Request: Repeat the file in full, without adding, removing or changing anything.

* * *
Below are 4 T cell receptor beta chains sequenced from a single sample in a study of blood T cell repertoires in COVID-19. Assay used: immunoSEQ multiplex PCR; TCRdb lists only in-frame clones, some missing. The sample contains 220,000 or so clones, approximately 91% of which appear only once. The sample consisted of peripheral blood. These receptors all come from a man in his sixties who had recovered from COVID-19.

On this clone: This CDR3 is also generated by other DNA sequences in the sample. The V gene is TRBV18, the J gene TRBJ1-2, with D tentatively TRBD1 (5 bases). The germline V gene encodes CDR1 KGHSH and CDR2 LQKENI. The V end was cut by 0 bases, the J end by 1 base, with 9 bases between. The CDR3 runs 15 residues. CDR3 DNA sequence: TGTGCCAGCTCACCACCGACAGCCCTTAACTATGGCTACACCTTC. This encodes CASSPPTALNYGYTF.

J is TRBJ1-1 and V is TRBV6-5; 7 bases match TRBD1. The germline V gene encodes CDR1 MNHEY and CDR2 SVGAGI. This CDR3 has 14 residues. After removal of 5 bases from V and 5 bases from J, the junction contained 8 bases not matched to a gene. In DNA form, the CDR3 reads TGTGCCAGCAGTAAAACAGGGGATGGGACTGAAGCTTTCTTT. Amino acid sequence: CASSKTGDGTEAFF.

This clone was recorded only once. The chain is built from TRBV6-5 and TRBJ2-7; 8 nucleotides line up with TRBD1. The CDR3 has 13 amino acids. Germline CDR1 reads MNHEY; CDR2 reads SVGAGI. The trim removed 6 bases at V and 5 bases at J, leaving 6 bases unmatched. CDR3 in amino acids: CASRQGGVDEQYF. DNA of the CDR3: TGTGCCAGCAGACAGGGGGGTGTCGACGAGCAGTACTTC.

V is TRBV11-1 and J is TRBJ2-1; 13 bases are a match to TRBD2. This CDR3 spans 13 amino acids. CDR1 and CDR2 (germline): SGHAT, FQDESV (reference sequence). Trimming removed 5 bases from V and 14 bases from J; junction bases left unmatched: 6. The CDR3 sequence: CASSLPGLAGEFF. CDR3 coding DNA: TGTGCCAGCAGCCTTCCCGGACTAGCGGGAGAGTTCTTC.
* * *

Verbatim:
Below are 4 T cell receptor beta chains sequenced from a single sample in a study of blood T cell repertoires in COVID-19. Assay used: immunoSEQ multiplex PCR; TCRdb lists only in-frame clones, some missing. The sample contains 220,000 or so clones, approximately 91% of which appear only once. The sample consisted of peripheral blood. These receptors all come from a man in his sixties who had recovered from COVID-19.

On this clone: This CDR3 is also generated by other DNA sequences in the sample. The V gene is TRBV18, the J gene TRBJ1-2, with D tentatively TRBD1 (5 bases). The germline V gene encodes CDR1 KGHSH and CDR2 LQKENI. The V end was cut by 0 bases, the J end by 1 base, with 9 bases between. The CDR3 runs 15 residues. CDR3 DNA sequence: TGTGCCAGCTCACCACCGACAGCCCTTAACTATGGCTACACCTTC. This encodes CASSPPTALNYGYTF.

J is TRBJ1-1 and V is TRBV6-5; 7 bases match TRBD1. The germline V gene encodes CDR1 MNHEY and CDR2 SVGAGI. This CDR3 has 14 residues. After removal of 5 bases from V and 5 bases from J, the junction contained 8 bases not matched to a gene. In DNA form, the CDR3 reads TGTGCCAGCAGTAAAACAGGGGATGGGACTGAAGCTTTCTTT. Amino acid sequence: CASSKTGDGTEAFF.

This clone was recorded only once. The chain is built from TRBV6-5 and TRBJ2-7; 8 nucleotides line up with TRBD1. The CDR3 has 13 amino acids. Germline CDR1 reads MNHEY; CDR2 reads SVGAGI. The trim removed 6 bases at V and 5 bases at J, leaving 6 bases unmatched. CDR3 in amino acids: CASRQGGVDEQYF. DNA of the CDR3: TGTGCCAGCAGACAGGGGGGTGTCGACGAGCAGTACTTC.

V is TRBV11-1 and J is TRBJ2-1; 13 bases are a match to TRBD2. This CDR3 spans 13 amino acids. CDR1 and CDR2 (germline): SGHAT, FQDESV (reference sequence). Trimming removed 5 bases from V and 14 bases from J; junction bases left unmatched: 6. The CDR3 sequence: CASSLPGLAGEFF. CDR3 coding DNA: TGTGCCAGCAGCCTTCCCGGACTAGCGGGAGAGTTCTTC.